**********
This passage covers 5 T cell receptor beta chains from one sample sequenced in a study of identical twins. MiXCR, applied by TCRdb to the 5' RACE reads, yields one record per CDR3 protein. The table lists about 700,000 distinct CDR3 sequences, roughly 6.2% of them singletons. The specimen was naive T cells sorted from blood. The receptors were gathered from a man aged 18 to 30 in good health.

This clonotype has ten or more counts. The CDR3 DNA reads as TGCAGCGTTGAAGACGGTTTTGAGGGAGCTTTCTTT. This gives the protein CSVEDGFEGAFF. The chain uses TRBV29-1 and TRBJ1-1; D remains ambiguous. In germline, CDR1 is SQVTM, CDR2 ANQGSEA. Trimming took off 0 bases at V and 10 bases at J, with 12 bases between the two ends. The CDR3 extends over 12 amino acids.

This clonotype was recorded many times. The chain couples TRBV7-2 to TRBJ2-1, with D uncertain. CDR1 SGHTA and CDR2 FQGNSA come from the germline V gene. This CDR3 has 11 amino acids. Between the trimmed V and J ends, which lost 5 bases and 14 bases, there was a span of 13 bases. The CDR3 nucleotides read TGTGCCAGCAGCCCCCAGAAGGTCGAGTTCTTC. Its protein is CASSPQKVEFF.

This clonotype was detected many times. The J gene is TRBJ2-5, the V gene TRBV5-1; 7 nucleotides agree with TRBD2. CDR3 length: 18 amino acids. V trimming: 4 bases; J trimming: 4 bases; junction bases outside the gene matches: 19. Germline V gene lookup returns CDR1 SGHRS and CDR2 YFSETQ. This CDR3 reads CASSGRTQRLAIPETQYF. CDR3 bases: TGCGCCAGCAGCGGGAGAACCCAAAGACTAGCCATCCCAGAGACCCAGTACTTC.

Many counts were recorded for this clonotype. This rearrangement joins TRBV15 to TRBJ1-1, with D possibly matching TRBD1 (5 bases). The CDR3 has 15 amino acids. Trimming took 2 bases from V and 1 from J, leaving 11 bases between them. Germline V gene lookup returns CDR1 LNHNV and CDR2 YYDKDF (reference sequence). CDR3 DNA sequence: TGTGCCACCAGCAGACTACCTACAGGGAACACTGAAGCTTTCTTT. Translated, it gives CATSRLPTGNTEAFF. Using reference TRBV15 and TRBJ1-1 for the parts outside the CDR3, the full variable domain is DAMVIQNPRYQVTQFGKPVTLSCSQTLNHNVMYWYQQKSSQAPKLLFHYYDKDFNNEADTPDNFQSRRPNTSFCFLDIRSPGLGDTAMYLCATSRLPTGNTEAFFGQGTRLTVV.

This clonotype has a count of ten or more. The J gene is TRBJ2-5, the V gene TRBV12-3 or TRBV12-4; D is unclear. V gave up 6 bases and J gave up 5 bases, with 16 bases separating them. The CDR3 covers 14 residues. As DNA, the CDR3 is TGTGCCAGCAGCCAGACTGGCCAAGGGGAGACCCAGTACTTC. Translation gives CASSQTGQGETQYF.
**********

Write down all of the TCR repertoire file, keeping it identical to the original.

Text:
This passage covers 5 T cell receptor beta chains from one sample sequenced in a study of identical twins. MiXCR, applied by TCRdb to the 5' RACE reads, yields one record per CDR3 protein. The table lists about 700,000 distinct CDR3 sequences, roughly 6.2% of them singletons. The specimen was naive T cells sorted from blood. The receptors were gathered from a man aged 18 to 30 in good health.

This clonotype has ten or more counts. The CDR3 DNA reads as TGCAGCGTTGAAGACGGTTTTGAGGGAGCTTTCTTT. This gives the protein CSVEDGFEGAFF. The chain uses TRBV29-1 and TRBJ1-1; D remains ambiguous. In germline, CDR1 is SQVTM, CDR2 ANQGSEA. Trimming took off 0 bases at V and 10 bases at J, with 12 bases between the two ends. The CDR3 extends over 12 amino acids.

This clonotype was recorded many times. The chain couples TRBV7-2 to TRBJ2-1, with D uncertain. CDR1 SGHTA and CDR2 FQGNSA come from the germline V gene. This CDR3 has 11 amino acids. Between the trimmed V and J ends, which lost 5 bases and 14 bases, there was a span of 13 bases. The CDR3 nucleotides read TGTGCCAGCAGCCCCCAGAAGGTCGAGTTCTTC. Its protein is CASSPQKVEFF.

This clonotype was detected many times. The J gene is TRBJ2-5, the V gene TRBV5-1; 7 nucleotides agree with TRBD2. CDR3 length: 18 amino acids. V trimming: 4 bases; J trimming: 4 bases; junction bases outside the gene matches: 19. Germline V gene lookup returns CDR1 SGHRS and CDR2 YFSETQ. This CDR3 reads CASSGRTQRLAIPETQYF. CDR3 bases: TGCGCCAGCAGCGGGAGAACCCAAAGACTAGCCATCCCAGAGACCCAGTACTTC.

Many counts were recorded for this clonotype. This rearrangement joins TRBV15 to TRBJ1-1, with D possibly matching TRBD1 (5 bases). The CDR3 has 15 amino acids. Trimming took 2 bases from V and 1 from J, leaving 11 bases between them. Germline V gene lookup returns CDR1 LNHNV and CDR2 YYDKDF (reference sequence). CDR3 DNA sequence: TGTGCCACCAGCAGACTACCTACAGGGAACACTGAAGCTTTCTTT. Translated, it gives CATSRLPTGNTEAFF. Using reference TRBV15 and TRBJ1-1 for the parts outside the CDR3, the full variable domain is DAMVIQNPRYQVTQFGKPVTLSCSQTLNHNVMYWYQQKSSQAPKLLFHYYDKDFNNEADTPDNFQSRRPNTSFCFLDIRSPGLGDTAMYLCATSRLPTGNTEAFFGQGTRLTVV.

This clonotype has a count of ten or more. The J gene is TRBJ2-5, the V gene TRBV12-3 or TRBV12-4; D is unclear. V gave up 6 bases and J gave up 5 bases, with 16 bases separating them. The CDR3 covers 14 residues. As DNA, the CDR3 is TGTGCCAGCAGCCAGACTGGCCAAGGGGAGACCCAGTACTTC. Translation gives CASSQTGQGETQYF.